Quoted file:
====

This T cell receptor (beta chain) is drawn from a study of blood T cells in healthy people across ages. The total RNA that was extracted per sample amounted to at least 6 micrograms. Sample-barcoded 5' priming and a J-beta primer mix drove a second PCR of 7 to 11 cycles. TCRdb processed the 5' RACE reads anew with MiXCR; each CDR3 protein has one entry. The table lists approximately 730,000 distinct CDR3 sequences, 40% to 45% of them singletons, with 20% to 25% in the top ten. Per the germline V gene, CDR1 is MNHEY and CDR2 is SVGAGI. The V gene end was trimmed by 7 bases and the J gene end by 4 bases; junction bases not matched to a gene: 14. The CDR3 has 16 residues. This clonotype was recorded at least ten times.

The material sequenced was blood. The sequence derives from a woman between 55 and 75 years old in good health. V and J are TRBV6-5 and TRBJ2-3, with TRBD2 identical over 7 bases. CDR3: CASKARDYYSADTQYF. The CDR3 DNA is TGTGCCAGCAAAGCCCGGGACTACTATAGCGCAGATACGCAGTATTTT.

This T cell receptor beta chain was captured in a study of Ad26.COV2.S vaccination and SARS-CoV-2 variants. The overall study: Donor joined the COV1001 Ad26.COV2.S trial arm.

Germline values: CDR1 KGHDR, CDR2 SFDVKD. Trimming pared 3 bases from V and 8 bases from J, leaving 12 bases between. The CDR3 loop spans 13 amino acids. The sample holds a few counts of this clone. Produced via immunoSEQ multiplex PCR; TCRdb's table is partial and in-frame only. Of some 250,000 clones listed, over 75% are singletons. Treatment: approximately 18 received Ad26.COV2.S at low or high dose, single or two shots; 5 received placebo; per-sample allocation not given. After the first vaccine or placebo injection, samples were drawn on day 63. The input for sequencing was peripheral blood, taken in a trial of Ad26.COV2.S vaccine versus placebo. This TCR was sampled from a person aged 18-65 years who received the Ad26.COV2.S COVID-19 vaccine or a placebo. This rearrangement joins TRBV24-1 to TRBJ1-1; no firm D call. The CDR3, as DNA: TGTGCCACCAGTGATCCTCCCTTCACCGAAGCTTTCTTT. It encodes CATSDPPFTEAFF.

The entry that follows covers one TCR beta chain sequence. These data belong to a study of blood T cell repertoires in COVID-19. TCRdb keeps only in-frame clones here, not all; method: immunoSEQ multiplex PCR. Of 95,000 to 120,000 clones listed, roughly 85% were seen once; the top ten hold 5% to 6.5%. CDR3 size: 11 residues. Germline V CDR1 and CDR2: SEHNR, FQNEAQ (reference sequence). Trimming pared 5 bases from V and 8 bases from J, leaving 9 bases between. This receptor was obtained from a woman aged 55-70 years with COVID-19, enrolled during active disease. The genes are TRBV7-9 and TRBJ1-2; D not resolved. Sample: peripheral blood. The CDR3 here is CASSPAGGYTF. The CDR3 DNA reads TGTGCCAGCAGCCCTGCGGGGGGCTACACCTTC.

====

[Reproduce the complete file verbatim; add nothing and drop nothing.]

This T cell receptor (beta chain) is drawn from a study of blood T cells in healthy people across ages. The total RNA that was extracted per sample amounted to at least 6 micrograms. Sample-barcoded 5' priming and a J-beta primer mix drove a second PCR of 7 to 11 cycles. TCRdb processed the 5' RACE reads anew with MiXCR; each CDR3 protein has one entry. The table lists approximately 730,000 distinct CDR3 sequences, 40% to 45% of them singletons, with 20% to 25% in the top ten. Per the germline V gene, CDR1 is MNHEY and CDR2 is SVGAGI. The V gene end was trimmed by 7 bases and the J gene end by 4 bases; junction bases not matched to a gene: 14. The CDR3 has 16 residues. This clonotype was recorded at least ten times.

The material sequenced was blood. The sequence derives from a woman between 55 and 75 years old in good health. V and J are TRBV6-5 and TRBJ2-3, with TRBD2 identical over 7 bases. CDR3: CASKARDYYSADTQYF. The CDR3 DNA is TGTGCCAGCAAAGCCCGGGACTACTATAGCGCAGATACGCAGTATTTT.

This T cell receptor beta chain was captured in a study of Ad26.COV2.S vaccination and SARS-CoV-2 variants. The overall study: Donor joined the COV1001 Ad26.COV2.S trial arm.

Germline values: CDR1 KGHDR, CDR2 SFDVKD. Trimming pared 3 bases from V and 8 bases from J, leaving 12 bases between. The CDR3 loop spans 13 amino acids. The sample holds a few counts of this clone. Produced via immunoSEQ multiplex PCR; TCRdb's table is partial and in-frame only. Of some 250,000 clones listed, over 75% are singletons. Treatment: approximately 18 received Ad26.COV2.S at low or high dose, single or two shots; 5 received placebo; per-sample allocation not given. After the first vaccine or placebo injection, samples were drawn on day 63. The input for sequencing was peripheral blood, taken in a trial of Ad26.COV2.S vaccine versus placebo. This TCR was sampled from a person aged 18-65 years who received the Ad26.COV2.S COVID-19 vaccine or a placebo. This rearrangement joins TRBV24-1 to TRBJ1-1; no firm D call. The CDR3, as DNA: TGTGCCACCAGTGATCCTCCCTTCACCGAAGCTTTCTTT. It encodes CATSDPPFTEAFF.

The entry that follows covers one TCR beta chain sequence. These data belong to a study of blood T cell repertoires in COVID-19. TCRdb keeps only in-frame clones here, not all; method: immunoSEQ multiplex PCR. Of 95,000 to 120,000 clones listed, roughly 85% were seen once; the top ten hold 5% to 6.5%. CDR3 size: 11 residues. Germline V CDR1 and CDR2: SEHNR, FQNEAQ (reference sequence). Trimming pared 5 bases from V and 8 bases from J, leaving 9 bases between. This receptor was obtained from a woman aged 55-70 years with COVID-19, enrolled during active disease. The genes are TRBV7-9 and TRBJ1-2; D not resolved. Sample: peripheral blood. The CDR3 here is CASSPAGGYTF. The CDR3 DNA reads TGTGCCAGCAGCCCTGCGGGGGGCTACACCTTC.